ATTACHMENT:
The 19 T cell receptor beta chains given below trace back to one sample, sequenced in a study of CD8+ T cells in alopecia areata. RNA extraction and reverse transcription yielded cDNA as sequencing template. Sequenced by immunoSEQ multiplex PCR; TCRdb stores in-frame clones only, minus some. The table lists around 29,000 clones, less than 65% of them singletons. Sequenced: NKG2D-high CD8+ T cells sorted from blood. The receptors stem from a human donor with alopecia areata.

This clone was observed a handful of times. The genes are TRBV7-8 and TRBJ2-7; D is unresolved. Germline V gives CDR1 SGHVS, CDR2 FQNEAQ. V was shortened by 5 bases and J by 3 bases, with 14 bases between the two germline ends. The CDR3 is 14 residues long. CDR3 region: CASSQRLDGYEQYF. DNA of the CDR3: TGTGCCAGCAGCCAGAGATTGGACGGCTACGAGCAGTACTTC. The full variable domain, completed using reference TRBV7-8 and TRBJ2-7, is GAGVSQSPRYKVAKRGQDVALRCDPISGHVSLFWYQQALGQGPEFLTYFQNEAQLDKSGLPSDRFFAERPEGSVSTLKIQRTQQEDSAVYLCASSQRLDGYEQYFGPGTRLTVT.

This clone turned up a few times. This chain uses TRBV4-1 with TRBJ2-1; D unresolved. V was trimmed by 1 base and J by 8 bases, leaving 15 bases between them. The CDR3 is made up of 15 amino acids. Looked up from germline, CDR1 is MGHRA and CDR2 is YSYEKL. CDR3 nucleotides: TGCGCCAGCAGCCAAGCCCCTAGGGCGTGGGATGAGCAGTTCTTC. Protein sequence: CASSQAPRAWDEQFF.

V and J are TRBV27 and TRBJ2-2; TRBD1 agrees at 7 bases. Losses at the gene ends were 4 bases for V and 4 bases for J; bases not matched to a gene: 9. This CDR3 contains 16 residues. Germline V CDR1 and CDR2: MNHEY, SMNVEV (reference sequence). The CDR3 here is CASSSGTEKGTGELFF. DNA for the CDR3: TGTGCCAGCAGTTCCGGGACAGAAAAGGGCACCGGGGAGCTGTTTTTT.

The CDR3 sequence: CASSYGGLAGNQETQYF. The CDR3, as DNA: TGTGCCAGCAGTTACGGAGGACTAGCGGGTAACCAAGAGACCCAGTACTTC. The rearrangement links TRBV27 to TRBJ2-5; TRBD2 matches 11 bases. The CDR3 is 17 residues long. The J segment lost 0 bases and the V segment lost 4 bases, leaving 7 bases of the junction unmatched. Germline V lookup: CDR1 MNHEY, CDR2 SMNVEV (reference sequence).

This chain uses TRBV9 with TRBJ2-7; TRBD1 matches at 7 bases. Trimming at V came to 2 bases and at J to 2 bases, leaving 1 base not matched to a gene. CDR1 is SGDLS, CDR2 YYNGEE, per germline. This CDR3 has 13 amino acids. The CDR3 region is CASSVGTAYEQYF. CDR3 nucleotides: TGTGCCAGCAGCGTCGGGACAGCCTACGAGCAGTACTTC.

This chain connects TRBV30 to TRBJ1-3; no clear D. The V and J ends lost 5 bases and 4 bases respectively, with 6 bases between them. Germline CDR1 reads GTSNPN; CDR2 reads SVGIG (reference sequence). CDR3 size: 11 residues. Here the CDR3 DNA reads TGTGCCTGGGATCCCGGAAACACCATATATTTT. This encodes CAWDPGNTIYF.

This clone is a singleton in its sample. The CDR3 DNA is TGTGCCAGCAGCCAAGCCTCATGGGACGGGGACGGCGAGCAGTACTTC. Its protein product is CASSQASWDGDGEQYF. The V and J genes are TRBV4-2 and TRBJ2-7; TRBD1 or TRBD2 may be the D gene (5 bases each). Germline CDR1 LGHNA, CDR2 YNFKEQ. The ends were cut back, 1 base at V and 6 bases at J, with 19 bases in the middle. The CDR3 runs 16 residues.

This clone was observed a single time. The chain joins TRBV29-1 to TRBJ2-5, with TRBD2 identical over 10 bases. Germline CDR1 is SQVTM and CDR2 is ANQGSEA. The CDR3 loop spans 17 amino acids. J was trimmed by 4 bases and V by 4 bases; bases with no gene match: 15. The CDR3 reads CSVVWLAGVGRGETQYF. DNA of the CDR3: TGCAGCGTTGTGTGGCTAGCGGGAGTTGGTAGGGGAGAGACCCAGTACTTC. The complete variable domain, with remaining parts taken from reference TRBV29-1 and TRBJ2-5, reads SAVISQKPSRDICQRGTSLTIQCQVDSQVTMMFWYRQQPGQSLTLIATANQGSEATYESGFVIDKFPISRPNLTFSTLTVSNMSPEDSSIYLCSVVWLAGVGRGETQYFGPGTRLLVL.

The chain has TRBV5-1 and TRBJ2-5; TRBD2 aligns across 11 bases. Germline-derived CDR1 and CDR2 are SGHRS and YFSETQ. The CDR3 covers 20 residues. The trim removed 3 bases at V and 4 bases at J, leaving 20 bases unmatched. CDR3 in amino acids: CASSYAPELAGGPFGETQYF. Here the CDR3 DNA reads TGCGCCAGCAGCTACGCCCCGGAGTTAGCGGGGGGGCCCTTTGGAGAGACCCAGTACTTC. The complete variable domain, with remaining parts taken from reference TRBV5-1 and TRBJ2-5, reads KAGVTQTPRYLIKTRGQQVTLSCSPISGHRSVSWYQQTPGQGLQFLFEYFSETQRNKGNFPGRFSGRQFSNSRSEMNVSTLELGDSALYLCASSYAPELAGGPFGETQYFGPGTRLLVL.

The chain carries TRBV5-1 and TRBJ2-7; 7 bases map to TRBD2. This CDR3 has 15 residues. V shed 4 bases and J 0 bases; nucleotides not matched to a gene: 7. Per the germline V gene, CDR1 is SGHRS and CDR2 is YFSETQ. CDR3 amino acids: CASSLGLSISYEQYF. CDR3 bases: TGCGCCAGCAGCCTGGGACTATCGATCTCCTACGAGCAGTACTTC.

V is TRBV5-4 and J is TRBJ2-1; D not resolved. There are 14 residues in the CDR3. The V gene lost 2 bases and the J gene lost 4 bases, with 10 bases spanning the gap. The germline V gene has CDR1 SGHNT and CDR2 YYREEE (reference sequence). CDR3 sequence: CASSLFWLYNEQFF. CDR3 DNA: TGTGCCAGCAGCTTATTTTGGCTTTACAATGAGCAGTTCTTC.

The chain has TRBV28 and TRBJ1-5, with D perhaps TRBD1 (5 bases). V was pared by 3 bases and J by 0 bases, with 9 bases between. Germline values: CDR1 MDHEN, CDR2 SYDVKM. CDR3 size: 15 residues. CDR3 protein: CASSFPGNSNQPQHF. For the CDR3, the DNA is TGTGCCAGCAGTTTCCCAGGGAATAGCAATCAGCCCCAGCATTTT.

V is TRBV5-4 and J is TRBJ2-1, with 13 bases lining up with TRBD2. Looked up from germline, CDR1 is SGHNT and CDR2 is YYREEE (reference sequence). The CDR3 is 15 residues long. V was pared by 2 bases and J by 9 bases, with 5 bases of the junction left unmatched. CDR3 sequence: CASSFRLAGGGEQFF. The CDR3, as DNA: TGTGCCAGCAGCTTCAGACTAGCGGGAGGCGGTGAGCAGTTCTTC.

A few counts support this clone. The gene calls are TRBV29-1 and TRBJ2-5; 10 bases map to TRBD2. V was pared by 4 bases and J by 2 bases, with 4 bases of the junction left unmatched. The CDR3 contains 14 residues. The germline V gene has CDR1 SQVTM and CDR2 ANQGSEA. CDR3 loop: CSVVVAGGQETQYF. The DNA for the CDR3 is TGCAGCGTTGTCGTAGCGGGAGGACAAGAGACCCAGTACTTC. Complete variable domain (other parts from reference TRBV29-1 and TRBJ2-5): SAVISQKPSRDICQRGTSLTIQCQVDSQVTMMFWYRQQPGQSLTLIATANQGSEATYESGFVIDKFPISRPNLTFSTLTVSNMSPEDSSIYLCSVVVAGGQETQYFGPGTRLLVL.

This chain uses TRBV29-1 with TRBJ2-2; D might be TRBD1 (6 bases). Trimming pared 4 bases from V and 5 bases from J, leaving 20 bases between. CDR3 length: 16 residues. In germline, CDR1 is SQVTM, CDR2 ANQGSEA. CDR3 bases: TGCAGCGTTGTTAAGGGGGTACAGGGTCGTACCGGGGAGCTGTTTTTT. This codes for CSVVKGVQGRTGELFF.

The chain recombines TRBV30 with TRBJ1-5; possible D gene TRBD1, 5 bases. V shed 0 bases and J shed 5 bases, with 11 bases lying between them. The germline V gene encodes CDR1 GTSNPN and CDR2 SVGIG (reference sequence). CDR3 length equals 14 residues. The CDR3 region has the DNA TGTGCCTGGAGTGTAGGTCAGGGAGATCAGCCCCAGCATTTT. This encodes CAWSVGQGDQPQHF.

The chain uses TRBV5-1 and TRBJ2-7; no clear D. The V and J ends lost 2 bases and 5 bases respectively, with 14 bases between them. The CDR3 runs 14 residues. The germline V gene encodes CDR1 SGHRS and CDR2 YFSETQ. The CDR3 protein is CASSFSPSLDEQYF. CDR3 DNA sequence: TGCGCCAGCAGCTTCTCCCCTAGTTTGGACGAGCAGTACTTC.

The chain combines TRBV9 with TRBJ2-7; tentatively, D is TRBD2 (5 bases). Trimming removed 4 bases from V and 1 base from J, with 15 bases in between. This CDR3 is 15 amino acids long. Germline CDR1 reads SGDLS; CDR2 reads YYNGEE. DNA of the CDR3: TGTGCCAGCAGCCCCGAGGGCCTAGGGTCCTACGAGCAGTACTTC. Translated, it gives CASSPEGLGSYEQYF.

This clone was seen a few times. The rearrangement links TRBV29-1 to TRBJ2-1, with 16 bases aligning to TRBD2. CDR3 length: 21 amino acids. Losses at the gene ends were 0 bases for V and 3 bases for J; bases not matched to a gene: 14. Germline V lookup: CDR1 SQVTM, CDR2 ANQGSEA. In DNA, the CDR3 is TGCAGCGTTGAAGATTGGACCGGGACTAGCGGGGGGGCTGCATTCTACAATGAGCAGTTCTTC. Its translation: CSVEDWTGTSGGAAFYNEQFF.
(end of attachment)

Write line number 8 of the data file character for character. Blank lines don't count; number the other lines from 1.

This clone is a singleton in its sample. The CDR3 DNA is TGTGCCAGCAGCCAAGCCTCATGGGACGGGGACGGCGAGCAGTACTTC. Its protein product is CASSQASWDGDGEQYF. The V and J genes are TRBV4-2 and TRBJ2-7; TRBD1 or TRBD2 may be the D gene (5 bases each). Germline CDR1 LGHNA, CDR2 YNFKEQ. The ends were cut back, 1 base at V and 6 bases at J, with 19 bases in the middle. The CDR3 runs 16 residues.